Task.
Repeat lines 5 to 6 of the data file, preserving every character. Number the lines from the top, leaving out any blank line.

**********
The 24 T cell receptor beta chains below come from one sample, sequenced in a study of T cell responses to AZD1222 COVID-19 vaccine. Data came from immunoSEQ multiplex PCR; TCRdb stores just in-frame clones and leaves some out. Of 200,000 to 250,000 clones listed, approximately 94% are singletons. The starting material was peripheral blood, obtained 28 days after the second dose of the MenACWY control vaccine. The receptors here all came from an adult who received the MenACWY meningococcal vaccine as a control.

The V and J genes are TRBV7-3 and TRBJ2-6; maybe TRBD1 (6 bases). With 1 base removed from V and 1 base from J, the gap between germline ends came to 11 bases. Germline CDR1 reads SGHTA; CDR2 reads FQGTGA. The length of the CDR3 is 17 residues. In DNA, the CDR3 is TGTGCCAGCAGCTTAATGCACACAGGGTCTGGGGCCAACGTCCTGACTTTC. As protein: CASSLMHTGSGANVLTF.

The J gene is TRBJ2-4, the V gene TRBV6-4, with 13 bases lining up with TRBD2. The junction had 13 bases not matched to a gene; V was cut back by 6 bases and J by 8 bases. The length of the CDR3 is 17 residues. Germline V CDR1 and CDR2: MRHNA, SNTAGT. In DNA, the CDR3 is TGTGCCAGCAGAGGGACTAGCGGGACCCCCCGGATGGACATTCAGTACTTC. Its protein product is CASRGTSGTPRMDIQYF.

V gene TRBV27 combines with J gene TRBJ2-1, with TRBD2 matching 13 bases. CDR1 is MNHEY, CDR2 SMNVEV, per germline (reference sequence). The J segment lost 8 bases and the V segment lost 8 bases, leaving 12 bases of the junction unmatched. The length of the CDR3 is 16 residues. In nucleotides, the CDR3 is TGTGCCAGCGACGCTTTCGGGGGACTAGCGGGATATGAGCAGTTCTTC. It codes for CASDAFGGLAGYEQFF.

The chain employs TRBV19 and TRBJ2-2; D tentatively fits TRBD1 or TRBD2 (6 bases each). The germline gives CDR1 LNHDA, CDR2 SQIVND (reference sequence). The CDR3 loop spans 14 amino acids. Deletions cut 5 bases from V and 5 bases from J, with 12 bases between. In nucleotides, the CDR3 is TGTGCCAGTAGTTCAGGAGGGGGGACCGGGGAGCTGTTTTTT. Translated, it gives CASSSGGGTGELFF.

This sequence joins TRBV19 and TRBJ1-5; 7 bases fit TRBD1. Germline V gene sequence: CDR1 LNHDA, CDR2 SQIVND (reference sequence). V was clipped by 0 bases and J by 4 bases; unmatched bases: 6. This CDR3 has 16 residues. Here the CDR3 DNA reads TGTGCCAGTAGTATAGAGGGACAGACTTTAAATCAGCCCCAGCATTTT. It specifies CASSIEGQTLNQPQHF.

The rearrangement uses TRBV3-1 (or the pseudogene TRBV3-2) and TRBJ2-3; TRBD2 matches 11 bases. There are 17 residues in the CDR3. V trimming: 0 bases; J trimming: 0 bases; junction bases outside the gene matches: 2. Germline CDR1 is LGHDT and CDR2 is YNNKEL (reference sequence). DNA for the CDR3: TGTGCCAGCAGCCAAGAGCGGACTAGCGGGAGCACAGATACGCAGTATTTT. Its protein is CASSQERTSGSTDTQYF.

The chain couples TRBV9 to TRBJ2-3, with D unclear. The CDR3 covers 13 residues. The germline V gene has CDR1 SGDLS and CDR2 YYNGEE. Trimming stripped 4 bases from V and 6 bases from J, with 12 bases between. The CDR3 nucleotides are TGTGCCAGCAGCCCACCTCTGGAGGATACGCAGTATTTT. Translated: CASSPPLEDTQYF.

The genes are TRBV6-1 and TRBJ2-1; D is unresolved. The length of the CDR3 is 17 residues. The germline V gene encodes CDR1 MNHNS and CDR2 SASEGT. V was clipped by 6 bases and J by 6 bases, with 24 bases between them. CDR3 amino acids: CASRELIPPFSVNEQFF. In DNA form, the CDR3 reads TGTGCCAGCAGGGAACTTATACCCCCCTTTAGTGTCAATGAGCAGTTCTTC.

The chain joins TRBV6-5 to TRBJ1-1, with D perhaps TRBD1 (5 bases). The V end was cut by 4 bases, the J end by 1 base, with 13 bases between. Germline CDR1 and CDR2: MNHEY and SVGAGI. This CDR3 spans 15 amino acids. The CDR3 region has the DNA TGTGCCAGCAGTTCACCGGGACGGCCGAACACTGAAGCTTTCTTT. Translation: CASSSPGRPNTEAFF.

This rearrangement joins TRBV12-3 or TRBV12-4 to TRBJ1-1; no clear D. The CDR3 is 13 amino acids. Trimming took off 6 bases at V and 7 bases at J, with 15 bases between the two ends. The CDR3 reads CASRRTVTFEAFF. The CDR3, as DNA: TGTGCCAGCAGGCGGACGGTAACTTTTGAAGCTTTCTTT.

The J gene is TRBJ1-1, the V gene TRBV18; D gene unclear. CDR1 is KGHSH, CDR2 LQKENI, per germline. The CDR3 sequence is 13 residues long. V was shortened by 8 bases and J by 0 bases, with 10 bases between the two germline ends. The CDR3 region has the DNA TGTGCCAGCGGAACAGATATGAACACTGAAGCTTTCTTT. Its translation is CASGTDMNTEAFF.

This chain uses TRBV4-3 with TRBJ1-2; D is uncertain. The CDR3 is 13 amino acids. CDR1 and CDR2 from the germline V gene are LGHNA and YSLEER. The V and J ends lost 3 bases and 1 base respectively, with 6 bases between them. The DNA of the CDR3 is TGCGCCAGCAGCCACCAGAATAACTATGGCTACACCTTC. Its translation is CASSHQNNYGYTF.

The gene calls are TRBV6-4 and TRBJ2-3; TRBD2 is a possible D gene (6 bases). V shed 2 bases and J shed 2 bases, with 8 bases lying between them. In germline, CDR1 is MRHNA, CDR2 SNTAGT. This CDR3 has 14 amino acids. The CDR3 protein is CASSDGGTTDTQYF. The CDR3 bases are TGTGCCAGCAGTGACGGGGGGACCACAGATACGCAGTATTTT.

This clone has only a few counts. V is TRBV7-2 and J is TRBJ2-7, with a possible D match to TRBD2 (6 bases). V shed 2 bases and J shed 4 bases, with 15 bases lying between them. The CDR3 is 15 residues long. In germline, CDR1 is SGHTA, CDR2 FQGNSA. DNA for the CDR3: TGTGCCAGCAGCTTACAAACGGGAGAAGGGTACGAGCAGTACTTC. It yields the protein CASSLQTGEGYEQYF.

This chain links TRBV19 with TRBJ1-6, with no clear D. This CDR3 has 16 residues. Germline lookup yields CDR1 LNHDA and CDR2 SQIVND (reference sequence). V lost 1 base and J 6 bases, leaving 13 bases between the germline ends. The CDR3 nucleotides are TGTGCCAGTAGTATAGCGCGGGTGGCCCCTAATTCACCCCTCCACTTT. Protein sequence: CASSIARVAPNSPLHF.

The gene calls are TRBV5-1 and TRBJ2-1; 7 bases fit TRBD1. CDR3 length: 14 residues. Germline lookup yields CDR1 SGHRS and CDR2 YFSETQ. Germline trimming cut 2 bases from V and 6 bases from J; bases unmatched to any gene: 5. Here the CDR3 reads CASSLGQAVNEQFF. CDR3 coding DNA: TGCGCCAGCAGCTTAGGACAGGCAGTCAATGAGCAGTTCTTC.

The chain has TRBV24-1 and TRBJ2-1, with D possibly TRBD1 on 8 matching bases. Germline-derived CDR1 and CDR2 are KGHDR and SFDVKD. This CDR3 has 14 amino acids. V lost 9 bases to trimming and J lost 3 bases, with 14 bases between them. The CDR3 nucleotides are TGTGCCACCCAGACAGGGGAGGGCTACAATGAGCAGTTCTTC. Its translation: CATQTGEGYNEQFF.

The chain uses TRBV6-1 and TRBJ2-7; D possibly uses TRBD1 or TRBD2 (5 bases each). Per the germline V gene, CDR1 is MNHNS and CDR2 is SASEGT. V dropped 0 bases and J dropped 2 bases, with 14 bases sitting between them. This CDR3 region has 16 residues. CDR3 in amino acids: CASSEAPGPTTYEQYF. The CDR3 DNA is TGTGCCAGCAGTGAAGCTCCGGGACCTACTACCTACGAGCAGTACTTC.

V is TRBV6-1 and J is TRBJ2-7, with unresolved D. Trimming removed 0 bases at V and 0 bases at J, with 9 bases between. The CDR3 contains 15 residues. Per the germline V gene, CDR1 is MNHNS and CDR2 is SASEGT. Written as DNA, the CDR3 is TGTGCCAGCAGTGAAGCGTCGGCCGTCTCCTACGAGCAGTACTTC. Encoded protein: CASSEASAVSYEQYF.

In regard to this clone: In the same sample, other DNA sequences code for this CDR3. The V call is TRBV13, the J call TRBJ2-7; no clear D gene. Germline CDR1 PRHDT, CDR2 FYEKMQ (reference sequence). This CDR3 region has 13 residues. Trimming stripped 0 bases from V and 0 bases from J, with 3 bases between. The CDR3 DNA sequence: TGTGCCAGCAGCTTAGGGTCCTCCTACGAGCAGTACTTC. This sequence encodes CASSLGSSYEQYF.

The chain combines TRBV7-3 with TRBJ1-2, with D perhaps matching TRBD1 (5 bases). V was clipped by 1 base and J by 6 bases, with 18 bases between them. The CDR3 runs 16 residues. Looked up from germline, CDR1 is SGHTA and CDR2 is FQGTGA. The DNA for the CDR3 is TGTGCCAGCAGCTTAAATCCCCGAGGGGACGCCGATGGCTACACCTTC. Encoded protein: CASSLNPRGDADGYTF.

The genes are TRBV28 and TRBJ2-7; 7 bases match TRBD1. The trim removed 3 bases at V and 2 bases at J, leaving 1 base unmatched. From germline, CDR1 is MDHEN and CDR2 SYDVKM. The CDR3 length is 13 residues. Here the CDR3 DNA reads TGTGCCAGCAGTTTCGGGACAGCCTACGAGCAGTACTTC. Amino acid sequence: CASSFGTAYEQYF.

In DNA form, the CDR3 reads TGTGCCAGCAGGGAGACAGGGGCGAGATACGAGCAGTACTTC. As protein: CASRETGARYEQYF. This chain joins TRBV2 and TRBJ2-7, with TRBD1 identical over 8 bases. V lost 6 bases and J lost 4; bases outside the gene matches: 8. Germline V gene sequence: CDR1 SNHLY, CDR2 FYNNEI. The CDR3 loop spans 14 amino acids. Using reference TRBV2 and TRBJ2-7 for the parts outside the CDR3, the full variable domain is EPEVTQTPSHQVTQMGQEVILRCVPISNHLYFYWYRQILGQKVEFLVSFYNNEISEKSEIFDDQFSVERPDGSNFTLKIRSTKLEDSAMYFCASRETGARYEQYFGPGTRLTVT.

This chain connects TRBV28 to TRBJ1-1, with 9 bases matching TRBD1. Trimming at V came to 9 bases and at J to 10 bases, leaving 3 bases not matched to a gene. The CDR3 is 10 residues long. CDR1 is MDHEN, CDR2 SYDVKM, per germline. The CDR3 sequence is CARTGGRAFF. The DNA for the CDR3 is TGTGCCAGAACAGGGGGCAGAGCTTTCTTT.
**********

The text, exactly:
The chain employs TRBV19 and TRBJ2-2; D tentatively fits TRBD1 or TRBD2 (6 bases each). The germline gives CDR1 LNHDA, CDR2 SQIVND (reference sequence). The CDR3 loop spans 14 amino acids. Deletions cut 5 bases from V and 5 bases from J, with 12 bases between. In nucleotides, the CDR3 is TGTGCCAGTAGTTCAGGAGGGGGGACCGGGGAGCTGTTTTTT. Translated, it gives CASSSGGGTGELFF.

This sequence joins TRBV19 and TRBJ1-5; 7 bases fit TRBD1. Germline V gene sequence: CDR1 LNHDA, CDR2 SQIVND (reference sequence). V was clipped by 0 bases and J by 4 bases; unmatched bases: 6. This CDR3 has 16 residues. Here the CDR3 DNA reads TGTGCCAGTAGTATAGAGGGACAGACTTTAAATCAGCCCCAGCATTTT. It specifies CASSIEGQTLNQPQHF.